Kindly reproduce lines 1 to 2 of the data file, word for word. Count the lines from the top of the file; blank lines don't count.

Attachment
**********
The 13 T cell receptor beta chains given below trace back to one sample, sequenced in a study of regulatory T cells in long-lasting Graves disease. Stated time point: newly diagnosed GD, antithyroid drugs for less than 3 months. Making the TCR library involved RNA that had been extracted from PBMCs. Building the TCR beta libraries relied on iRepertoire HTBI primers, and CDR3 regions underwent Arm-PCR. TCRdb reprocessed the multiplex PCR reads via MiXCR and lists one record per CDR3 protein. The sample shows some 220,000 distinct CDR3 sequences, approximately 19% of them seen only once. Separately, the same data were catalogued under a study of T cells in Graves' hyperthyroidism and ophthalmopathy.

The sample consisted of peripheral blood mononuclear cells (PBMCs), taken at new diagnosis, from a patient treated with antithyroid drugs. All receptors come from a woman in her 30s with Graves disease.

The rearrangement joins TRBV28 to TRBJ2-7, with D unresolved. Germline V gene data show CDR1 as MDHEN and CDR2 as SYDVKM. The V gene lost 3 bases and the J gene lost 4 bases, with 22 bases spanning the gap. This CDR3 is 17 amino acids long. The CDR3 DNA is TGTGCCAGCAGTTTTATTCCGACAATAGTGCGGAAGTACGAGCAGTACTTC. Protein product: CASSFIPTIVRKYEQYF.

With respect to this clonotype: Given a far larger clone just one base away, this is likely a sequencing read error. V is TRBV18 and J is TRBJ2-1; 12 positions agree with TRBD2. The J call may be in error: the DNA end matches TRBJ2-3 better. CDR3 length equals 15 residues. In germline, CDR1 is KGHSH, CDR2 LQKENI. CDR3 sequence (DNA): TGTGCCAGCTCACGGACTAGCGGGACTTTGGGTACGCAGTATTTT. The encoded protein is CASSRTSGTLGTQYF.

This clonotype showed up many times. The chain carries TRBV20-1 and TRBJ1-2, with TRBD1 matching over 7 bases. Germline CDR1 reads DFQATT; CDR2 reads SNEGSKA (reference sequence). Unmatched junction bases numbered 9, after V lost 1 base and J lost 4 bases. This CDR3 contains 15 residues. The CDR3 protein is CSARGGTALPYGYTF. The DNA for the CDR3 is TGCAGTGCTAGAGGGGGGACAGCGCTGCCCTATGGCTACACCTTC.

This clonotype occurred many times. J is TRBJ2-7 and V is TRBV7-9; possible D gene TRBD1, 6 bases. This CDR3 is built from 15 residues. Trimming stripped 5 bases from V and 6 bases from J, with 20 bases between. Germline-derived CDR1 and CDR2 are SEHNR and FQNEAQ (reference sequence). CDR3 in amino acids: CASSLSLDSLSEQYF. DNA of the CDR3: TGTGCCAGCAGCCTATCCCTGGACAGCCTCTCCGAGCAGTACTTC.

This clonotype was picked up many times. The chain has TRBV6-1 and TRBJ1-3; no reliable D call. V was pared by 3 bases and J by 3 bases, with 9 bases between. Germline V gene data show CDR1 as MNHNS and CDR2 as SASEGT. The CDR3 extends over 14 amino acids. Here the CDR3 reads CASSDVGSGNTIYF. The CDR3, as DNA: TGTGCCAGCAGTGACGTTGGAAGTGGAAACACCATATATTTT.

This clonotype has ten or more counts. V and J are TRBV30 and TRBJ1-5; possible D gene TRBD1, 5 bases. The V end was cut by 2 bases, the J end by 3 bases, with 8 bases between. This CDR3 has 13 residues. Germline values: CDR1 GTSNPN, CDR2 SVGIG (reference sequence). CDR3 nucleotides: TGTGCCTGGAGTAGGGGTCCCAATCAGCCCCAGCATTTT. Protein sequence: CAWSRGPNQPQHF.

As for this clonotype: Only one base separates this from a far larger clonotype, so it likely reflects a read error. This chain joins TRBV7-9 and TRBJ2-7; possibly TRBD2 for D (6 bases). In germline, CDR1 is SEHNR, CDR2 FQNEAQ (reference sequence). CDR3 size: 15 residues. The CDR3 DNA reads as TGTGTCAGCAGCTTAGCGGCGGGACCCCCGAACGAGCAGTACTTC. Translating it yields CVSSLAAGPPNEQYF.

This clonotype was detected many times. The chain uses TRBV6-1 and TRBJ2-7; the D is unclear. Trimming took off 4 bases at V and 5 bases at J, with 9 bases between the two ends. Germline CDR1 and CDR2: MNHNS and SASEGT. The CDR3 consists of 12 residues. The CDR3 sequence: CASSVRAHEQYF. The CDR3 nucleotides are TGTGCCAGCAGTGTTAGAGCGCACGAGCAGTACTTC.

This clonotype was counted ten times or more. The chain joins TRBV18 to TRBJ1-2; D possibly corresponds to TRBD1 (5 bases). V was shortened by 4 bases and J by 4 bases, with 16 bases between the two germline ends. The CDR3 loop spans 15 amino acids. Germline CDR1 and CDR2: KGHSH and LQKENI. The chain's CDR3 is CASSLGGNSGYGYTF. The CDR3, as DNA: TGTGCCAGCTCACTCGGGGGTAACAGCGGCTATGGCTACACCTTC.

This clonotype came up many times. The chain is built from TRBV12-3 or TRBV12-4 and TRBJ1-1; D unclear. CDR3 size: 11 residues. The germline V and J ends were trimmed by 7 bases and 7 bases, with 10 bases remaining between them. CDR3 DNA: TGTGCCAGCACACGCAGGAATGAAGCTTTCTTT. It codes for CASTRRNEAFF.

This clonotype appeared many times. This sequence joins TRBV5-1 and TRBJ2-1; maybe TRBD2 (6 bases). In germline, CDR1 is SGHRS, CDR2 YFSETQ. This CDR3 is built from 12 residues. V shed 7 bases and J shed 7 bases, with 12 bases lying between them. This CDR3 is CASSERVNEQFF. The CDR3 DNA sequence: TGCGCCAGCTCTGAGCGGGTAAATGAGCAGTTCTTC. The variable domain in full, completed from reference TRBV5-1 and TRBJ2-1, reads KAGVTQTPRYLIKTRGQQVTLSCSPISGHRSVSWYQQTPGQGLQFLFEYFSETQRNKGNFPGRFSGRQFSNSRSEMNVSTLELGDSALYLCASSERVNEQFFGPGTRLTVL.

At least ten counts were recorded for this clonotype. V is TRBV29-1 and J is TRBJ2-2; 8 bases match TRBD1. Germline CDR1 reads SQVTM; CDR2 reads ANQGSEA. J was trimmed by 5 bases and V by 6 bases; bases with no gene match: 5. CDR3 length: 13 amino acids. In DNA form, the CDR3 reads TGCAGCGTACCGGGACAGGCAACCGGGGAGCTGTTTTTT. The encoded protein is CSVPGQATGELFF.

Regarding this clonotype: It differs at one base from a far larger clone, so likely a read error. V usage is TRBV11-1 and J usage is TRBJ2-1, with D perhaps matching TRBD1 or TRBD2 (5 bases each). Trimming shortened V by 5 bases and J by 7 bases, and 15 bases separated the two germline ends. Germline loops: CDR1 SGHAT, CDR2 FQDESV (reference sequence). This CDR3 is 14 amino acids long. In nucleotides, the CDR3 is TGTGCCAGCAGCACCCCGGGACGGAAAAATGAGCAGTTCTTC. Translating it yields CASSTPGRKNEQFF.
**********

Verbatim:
The 13 T cell receptor beta chains given below trace back to one sample, sequenced in a study of regulatory T cells in long-lasting Graves disease. Stated time point: newly diagnosed GD, antithyroid drugs for less than 3 months. Making the TCR library involved RNA that had been extracted from PBMCs. Building the TCR beta libraries relied on iRepertoire HTBI primers, and CDR3 regions underwent Arm-PCR. TCRdb reprocessed the multiplex PCR reads via MiXCR and lists one record per CDR3 protein. The sample shows some 220,000 distinct CDR3 sequences, approximately 19% of them seen only once. Separately, the same data were catalogued under a study of T cells in Graves' hyperthyroidism and ophthalmopathy.

The sample consisted of peripheral blood mononuclear cells (PBMCs), taken at new diagnosis, from a patient treated with antithyroid drugs. All receptors come from a woman in her 30s with Graves disease.